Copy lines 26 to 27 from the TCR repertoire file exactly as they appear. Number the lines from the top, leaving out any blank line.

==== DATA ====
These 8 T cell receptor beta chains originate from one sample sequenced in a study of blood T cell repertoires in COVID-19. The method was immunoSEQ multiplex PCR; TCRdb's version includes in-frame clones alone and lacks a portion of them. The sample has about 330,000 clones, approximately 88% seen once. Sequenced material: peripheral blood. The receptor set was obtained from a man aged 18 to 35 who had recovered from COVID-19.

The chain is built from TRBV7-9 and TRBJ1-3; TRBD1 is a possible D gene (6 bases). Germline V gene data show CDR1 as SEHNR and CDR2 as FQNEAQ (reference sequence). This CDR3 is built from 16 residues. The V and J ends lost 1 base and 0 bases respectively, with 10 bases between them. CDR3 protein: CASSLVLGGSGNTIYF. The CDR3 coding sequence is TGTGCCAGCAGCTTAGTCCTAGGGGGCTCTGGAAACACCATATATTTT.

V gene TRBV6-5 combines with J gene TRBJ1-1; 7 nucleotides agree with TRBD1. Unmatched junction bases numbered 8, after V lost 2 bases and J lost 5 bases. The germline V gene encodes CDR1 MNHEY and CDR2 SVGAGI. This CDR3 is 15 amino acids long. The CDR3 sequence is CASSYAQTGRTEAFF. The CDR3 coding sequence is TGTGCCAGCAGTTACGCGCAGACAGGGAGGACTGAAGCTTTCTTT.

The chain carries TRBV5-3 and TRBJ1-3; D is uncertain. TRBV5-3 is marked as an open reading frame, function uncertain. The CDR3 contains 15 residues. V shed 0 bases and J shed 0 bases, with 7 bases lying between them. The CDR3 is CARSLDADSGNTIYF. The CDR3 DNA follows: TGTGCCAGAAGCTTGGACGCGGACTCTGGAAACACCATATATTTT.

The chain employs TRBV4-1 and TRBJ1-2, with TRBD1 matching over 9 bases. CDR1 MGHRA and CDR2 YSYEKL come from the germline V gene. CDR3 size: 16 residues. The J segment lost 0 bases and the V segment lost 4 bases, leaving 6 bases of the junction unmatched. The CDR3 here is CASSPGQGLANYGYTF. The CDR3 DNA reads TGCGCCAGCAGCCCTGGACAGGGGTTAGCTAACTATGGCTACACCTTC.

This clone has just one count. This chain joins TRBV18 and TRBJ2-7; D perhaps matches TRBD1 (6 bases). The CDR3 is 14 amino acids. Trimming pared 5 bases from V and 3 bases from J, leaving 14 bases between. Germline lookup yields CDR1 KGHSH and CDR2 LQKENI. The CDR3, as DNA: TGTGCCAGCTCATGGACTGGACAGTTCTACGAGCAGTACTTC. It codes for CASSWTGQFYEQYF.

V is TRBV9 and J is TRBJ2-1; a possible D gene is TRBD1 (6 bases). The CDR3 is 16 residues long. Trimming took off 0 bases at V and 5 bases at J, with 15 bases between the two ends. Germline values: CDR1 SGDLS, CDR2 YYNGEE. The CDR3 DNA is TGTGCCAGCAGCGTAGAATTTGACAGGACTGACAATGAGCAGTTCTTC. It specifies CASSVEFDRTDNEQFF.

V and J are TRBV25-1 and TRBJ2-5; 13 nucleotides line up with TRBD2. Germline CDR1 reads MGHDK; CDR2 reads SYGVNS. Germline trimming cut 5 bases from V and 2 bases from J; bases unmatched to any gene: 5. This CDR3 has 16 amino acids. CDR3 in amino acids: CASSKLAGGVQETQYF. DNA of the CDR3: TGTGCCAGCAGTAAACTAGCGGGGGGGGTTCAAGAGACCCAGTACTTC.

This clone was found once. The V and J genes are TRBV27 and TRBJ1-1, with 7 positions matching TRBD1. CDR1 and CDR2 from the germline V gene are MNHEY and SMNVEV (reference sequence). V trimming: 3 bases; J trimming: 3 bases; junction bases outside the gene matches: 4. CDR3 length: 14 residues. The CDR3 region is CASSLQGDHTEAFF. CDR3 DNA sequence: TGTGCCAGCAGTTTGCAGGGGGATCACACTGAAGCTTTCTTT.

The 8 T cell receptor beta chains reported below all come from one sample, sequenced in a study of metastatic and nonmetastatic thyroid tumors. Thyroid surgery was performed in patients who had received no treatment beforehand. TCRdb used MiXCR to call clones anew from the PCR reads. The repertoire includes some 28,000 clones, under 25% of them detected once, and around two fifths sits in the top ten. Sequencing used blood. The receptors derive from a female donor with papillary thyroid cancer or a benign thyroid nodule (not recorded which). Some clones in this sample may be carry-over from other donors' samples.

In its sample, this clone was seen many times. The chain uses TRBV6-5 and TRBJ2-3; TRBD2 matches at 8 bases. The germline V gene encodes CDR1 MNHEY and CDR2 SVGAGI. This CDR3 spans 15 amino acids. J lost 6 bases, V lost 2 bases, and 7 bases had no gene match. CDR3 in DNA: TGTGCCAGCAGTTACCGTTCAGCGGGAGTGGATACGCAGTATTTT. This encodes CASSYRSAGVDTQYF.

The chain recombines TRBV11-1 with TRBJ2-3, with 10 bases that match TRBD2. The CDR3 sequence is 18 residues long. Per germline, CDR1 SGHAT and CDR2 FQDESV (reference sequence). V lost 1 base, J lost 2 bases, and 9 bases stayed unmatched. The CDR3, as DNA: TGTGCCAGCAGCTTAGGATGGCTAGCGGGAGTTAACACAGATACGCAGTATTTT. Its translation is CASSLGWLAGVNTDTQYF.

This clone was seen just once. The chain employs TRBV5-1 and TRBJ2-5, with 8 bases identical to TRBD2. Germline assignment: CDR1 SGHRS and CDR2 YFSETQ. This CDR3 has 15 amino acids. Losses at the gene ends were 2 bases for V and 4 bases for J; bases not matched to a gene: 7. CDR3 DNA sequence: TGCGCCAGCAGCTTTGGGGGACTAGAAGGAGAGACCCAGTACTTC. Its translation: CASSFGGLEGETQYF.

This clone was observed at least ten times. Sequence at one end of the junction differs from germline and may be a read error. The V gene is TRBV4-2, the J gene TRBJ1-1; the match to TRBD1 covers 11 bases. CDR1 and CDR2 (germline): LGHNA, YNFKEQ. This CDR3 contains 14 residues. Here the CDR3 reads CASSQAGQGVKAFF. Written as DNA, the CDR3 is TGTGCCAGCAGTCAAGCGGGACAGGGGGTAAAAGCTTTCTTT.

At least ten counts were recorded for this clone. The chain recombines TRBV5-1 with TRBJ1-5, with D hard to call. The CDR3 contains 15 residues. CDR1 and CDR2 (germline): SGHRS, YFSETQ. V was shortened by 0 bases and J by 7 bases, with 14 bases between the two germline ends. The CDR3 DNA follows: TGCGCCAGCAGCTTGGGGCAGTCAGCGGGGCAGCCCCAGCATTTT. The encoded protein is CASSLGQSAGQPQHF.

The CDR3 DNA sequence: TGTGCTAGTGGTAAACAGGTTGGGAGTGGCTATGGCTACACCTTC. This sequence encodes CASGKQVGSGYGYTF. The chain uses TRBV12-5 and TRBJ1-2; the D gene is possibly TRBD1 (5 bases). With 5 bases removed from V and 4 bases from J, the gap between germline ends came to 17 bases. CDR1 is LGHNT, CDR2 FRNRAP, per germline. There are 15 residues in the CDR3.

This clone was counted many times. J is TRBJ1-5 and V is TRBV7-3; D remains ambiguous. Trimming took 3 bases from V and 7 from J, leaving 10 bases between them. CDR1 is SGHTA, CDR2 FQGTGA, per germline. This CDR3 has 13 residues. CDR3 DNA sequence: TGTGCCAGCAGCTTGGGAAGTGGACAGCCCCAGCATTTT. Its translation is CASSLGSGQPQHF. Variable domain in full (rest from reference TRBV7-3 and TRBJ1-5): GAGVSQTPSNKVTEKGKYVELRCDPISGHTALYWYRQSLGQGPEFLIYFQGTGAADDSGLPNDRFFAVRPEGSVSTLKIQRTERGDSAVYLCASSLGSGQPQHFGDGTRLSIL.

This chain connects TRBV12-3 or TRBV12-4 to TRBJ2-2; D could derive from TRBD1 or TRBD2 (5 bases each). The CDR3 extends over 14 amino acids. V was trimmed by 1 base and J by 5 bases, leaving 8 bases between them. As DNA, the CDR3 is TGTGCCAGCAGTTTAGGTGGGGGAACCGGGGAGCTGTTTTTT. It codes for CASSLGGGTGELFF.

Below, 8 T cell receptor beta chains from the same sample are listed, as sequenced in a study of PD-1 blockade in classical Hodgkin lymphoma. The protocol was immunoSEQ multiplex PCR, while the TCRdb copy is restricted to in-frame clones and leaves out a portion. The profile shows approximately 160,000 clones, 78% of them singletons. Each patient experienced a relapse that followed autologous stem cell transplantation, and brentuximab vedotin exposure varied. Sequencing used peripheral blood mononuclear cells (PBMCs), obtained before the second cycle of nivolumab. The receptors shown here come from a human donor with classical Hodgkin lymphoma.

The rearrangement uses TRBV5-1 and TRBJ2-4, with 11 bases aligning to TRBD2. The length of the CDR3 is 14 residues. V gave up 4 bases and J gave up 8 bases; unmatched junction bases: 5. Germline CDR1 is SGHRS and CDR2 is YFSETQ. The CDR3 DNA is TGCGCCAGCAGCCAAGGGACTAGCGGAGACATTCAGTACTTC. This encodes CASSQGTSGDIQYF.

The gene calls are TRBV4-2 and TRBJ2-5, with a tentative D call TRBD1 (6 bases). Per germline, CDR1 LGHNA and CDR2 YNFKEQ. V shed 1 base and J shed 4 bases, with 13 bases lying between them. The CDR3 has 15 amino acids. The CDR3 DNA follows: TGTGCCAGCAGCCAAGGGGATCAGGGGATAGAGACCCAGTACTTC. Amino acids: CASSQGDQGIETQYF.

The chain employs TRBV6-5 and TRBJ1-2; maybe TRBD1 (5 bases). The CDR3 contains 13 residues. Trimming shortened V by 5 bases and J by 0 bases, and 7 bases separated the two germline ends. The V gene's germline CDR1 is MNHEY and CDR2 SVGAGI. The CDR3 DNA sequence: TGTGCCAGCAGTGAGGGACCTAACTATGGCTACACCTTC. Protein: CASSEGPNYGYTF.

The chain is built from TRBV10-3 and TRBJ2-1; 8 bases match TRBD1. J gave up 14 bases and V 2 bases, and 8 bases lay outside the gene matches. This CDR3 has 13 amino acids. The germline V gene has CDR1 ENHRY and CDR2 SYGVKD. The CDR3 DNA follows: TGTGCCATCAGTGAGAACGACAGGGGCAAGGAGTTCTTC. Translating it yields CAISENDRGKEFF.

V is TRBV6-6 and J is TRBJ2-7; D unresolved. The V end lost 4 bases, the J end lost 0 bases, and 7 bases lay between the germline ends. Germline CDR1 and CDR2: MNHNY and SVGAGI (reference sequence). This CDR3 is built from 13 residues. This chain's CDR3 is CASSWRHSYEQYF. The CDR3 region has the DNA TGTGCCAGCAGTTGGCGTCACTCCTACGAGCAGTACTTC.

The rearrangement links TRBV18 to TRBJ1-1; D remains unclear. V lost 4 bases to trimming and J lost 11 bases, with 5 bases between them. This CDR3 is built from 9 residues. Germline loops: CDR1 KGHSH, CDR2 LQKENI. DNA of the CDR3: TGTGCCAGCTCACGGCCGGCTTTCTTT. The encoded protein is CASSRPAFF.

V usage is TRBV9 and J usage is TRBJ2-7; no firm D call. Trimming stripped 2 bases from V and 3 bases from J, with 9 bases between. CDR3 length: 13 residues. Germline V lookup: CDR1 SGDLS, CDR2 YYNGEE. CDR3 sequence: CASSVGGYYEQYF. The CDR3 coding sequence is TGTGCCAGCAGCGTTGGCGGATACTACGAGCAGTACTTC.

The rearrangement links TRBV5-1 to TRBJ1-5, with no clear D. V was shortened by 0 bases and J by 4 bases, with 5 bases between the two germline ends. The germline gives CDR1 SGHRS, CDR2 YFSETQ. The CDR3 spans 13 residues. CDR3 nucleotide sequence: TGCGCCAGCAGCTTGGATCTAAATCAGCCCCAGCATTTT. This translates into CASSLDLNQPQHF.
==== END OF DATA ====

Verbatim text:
V usage is TRBV9 and J usage is TRBJ2-7; no firm D call. Trimming stripped 2 bases from V and 3 bases from J, with 9 bases between. CDR3 length: 13 residues. Germline V lookup: CDR1 SGDLS, CDR2 YYNGEE. CDR3 sequence: CASSVGGYYEQYF. The CDR3 coding sequence is TGTGCCAGCAGCGTTGGCGGATACTACGAGCAGTACTTC.

The rearrangement links TRBV5-1 to TRBJ1-5, with no clear D. V was shortened by 0 bases and J by 4 bases, with 5 bases between the two germline ends. The germline gives CDR1 SGHRS, CDR2 YFSETQ. The CDR3 spans 13 residues. CDR3 nucleotide sequence: TGCGCCAGCAGCTTGGATCTAAATCAGCCCCAGCATTTT. This translates into CASSLDLNQPQHF.